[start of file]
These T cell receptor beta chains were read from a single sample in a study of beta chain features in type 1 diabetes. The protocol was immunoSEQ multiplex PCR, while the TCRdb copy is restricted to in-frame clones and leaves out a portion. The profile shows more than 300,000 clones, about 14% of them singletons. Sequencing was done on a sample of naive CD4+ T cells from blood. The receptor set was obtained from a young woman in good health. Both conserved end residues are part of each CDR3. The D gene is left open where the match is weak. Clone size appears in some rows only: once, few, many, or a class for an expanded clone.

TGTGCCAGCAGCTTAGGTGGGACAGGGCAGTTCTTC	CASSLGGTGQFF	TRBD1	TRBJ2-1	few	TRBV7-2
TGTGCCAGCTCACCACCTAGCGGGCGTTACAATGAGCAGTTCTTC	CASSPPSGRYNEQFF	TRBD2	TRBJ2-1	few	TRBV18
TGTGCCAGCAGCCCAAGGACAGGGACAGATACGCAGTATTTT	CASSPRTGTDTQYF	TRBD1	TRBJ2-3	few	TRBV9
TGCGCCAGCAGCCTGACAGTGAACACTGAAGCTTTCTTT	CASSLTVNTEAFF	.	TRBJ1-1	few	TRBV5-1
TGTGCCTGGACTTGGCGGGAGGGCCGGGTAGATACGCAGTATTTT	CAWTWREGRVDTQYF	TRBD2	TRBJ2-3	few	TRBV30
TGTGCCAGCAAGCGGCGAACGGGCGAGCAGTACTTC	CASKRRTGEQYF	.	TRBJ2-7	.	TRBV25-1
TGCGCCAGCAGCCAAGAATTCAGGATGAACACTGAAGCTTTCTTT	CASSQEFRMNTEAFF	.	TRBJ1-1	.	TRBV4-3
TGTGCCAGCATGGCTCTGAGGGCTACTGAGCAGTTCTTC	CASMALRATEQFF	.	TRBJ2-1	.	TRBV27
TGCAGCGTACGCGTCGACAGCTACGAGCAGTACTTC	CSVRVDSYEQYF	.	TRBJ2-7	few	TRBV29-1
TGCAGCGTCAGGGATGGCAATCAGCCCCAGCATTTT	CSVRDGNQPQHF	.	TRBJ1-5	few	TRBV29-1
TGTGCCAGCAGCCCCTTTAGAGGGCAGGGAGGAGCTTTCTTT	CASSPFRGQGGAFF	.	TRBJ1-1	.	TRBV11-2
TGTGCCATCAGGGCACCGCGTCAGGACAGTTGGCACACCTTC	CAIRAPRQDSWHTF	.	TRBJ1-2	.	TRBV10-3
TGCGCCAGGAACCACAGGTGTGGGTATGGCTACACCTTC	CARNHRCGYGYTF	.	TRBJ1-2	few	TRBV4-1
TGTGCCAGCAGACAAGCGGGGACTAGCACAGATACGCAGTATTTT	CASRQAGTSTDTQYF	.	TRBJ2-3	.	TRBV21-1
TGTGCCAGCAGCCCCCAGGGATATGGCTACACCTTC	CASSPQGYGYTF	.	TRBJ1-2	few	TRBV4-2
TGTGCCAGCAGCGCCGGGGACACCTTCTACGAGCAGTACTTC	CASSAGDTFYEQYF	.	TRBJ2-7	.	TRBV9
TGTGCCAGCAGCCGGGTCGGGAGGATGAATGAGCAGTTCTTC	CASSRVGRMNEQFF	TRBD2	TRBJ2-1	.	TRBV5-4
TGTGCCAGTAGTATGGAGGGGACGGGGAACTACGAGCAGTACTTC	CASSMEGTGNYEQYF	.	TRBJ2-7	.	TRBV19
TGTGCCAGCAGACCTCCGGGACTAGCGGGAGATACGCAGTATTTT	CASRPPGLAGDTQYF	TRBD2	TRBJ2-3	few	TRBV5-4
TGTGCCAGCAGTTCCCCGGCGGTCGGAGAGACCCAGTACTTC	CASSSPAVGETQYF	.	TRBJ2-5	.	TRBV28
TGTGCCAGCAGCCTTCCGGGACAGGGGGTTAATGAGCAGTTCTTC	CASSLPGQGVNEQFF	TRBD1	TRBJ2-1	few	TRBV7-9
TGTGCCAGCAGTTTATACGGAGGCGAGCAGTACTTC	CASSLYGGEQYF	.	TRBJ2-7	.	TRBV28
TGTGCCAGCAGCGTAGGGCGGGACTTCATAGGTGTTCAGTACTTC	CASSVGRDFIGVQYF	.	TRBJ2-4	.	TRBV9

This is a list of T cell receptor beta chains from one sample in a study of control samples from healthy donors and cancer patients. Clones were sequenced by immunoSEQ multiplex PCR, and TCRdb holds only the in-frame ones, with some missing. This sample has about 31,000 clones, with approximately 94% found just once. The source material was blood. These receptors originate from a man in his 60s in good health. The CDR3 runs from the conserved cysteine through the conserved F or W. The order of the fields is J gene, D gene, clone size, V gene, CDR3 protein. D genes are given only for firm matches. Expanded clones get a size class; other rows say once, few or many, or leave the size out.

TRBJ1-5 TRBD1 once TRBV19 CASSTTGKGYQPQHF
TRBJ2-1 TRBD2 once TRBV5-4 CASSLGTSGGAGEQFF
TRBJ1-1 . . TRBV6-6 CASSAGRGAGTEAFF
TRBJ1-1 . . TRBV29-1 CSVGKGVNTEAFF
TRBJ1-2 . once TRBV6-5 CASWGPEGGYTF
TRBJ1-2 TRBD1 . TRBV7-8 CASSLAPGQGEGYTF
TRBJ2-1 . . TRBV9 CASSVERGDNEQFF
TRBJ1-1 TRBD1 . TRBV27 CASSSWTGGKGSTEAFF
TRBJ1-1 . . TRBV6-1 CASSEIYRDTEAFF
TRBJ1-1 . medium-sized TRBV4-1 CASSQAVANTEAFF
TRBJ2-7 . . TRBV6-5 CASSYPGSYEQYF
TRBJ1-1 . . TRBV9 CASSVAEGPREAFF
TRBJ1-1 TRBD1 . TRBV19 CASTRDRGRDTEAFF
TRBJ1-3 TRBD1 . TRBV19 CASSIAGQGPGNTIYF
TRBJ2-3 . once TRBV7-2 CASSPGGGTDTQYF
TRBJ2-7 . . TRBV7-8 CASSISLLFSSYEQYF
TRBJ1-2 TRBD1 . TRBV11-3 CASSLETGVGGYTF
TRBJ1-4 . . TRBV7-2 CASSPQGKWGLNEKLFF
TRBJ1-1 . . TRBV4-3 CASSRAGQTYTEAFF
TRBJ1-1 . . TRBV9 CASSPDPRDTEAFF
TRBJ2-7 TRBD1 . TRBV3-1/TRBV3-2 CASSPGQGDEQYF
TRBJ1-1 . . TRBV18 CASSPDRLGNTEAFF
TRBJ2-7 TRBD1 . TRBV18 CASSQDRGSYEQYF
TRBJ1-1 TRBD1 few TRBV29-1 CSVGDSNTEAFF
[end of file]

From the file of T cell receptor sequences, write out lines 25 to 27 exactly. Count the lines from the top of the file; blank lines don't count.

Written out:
This is a list of T cell receptor beta chains from one sample in a study of control samples from healthy donors and cancer patients. Clones were sequenced by immunoSEQ multiplex PCR, and TCRdb holds only the in-frame ones, with some missing. This sample has about 31,000 clones, with approximately 94% found just once. The source material was blood. These receptors originate from a man in his 60s in good health. The CDR3 runs from the conserved cysteine through the conserved F or W. The order of the fields is J gene, D gene, clone size, V gene, CDR3 protein. D genes are given only for firm matches. Expanded clones get a size class; other rows say once, few or many, or leave the size out.

TRBJ1-5 TRBD1 once TRBV19 CASSTTGKGYQPQHF
TRBJ2-1 TRBD2 once TRBV5-4 CASSLGTSGGAGEQFF